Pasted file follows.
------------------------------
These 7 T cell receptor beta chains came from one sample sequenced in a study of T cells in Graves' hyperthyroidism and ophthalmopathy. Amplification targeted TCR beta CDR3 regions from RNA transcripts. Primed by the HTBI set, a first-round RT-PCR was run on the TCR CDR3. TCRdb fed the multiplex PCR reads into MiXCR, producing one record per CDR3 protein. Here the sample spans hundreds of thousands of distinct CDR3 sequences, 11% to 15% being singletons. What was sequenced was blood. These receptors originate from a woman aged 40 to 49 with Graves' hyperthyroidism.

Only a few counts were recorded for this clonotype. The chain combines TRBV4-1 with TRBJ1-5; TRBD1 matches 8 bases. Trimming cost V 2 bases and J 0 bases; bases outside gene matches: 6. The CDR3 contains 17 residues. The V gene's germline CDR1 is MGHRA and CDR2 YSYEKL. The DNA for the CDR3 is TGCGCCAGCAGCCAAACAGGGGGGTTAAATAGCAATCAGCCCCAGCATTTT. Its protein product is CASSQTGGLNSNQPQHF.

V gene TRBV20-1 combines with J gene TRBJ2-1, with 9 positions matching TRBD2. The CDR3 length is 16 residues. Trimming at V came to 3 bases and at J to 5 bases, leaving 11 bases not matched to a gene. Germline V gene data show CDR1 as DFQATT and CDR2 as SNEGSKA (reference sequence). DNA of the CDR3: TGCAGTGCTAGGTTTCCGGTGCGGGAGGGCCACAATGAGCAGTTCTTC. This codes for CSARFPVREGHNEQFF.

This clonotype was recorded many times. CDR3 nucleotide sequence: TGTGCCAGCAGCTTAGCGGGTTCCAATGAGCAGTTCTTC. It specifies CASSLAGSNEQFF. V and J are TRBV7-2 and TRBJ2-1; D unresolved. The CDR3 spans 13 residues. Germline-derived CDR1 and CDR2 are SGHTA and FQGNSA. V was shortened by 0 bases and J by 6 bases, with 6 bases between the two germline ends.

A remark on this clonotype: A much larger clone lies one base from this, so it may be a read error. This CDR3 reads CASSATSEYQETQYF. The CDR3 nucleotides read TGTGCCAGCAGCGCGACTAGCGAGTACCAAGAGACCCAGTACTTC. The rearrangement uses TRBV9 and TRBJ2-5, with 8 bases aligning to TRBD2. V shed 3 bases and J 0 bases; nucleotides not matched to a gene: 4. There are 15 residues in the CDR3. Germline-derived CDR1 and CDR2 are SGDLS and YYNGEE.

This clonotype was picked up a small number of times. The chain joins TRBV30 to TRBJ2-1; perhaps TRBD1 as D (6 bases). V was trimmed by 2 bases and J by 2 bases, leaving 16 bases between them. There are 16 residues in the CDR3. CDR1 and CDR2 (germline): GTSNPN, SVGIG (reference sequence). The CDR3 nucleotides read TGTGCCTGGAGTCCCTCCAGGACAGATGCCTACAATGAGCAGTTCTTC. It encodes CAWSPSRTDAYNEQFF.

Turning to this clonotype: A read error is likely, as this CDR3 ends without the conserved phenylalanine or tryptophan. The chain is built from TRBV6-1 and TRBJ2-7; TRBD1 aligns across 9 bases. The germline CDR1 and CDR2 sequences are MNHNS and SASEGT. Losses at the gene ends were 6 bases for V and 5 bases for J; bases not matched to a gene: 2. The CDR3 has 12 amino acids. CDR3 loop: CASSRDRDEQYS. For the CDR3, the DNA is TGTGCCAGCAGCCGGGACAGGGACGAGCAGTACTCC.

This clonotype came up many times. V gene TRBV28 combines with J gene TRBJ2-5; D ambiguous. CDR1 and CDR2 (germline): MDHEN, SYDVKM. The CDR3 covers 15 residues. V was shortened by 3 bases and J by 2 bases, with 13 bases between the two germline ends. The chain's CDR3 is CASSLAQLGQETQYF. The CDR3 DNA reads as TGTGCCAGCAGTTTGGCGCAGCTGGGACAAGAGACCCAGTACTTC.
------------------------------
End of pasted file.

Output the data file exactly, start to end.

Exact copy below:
These 7 T cell receptor beta chains came from one sample sequenced in a study of T cells in Graves' hyperthyroidism and ophthalmopathy. Amplification targeted TCR beta CDR3 regions from RNA transcripts. Primed by the HTBI set, a first-round RT-PCR was run on the TCR CDR3. TCRdb fed the multiplex PCR reads into MiXCR, producing one record per CDR3 protein. Here the sample spans hundreds of thousands of distinct CDR3 sequences, 11% to 15% being singletons. What was sequenced was blood. These receptors originate from a woman aged 40 to 49 with Graves' hyperthyroidism.

Only a few counts were recorded for this clonotype. The chain combines TRBV4-1 with TRBJ1-5; TRBD1 matches 8 bases. Trimming cost V 2 bases and J 0 bases; bases outside gene matches: 6. The CDR3 contains 17 residues. The V gene's germline CDR1 is MGHRA and CDR2 YSYEKL. The DNA for the CDR3 is TGCGCCAGCAGCCAAACAGGGGGGTTAAATAGCAATCAGCCCCAGCATTTT. Its protein product is CASSQTGGLNSNQPQHF.

V gene TRBV20-1 combines with J gene TRBJ2-1, with 9 positions matching TRBD2. The CDR3 length is 16 residues. Trimming at V came to 3 bases and at J to 5 bases, leaving 11 bases not matched to a gene. Germline V gene data show CDR1 as DFQATT and CDR2 as SNEGSKA (reference sequence). DNA of the CDR3: TGCAGTGCTAGGTTTCCGGTGCGGGAGGGCCACAATGAGCAGTTCTTC. This codes for CSARFPVREGHNEQFF.

This clonotype was recorded many times. CDR3 nucleotide sequence: TGTGCCAGCAGCTTAGCGGGTTCCAATGAGCAGTTCTTC. It specifies CASSLAGSNEQFF. V and J are TRBV7-2 and TRBJ2-1; D unresolved. The CDR3 spans 13 residues. Germline-derived CDR1 and CDR2 are SGHTA and FQGNSA. V was shortened by 0 bases and J by 6 bases, with 6 bases between the two germline ends.

A remark on this clonotype: A much larger clone lies one base from this, so it may be a read error. This CDR3 reads CASSATSEYQETQYF. The CDR3 nucleotides read TGTGCCAGCAGCGCGACTAGCGAGTACCAAGAGACCCAGTACTTC. The rearrangement uses TRBV9 and TRBJ2-5, with 8 bases aligning to TRBD2. V shed 3 bases and J 0 bases; nucleotides not matched to a gene: 4. There are 15 residues in the CDR3. Germline-derived CDR1 and CDR2 are SGDLS and YYNGEE.

This clonotype was picked up a small number of times. The chain joins TRBV30 to TRBJ2-1; perhaps TRBD1 as D (6 bases). V was trimmed by 2 bases and J by 2 bases, leaving 16 bases between them. There are 16 residues in the CDR3. CDR1 and CDR2 (germline): GTSNPN, SVGIG (reference sequence). The CDR3 nucleotides read TGTGCCTGGAGTCCCTCCAGGACAGATGCCTACAATGAGCAGTTCTTC. It encodes CAWSPSRTDAYNEQFF.

Turning to this clonotype: A read error is likely, as this CDR3 ends without the conserved phenylalanine or tryptophan. The chain is built from TRBV6-1 and TRBJ2-7; TRBD1 aligns across 9 bases. The germline CDR1 and CDR2 sequences are MNHNS and SASEGT. Losses at the gene ends were 6 bases for V and 5 bases for J; bases not matched to a gene: 2. The CDR3 has 12 amino acids. CDR3 loop: CASSRDRDEQYS. For the CDR3, the DNA is TGTGCCAGCAGCCGGGACAGGGACGAGCAGTACTCC.

This clonotype came up many times. V gene TRBV28 combines with J gene TRBJ2-5; D ambiguous. CDR1 and CDR2 (germline): MDHEN, SYDVKM. The CDR3 covers 15 residues. V was shortened by 3 bases and J by 2 bases, with 13 bases between the two germline ends. The chain's CDR3 is CASSLAQLGQETQYF. The CDR3 DNA reads as TGTGCCAGCAGTTTGGCGCAGCTGGGACAAGAGACCCAGTACTTC.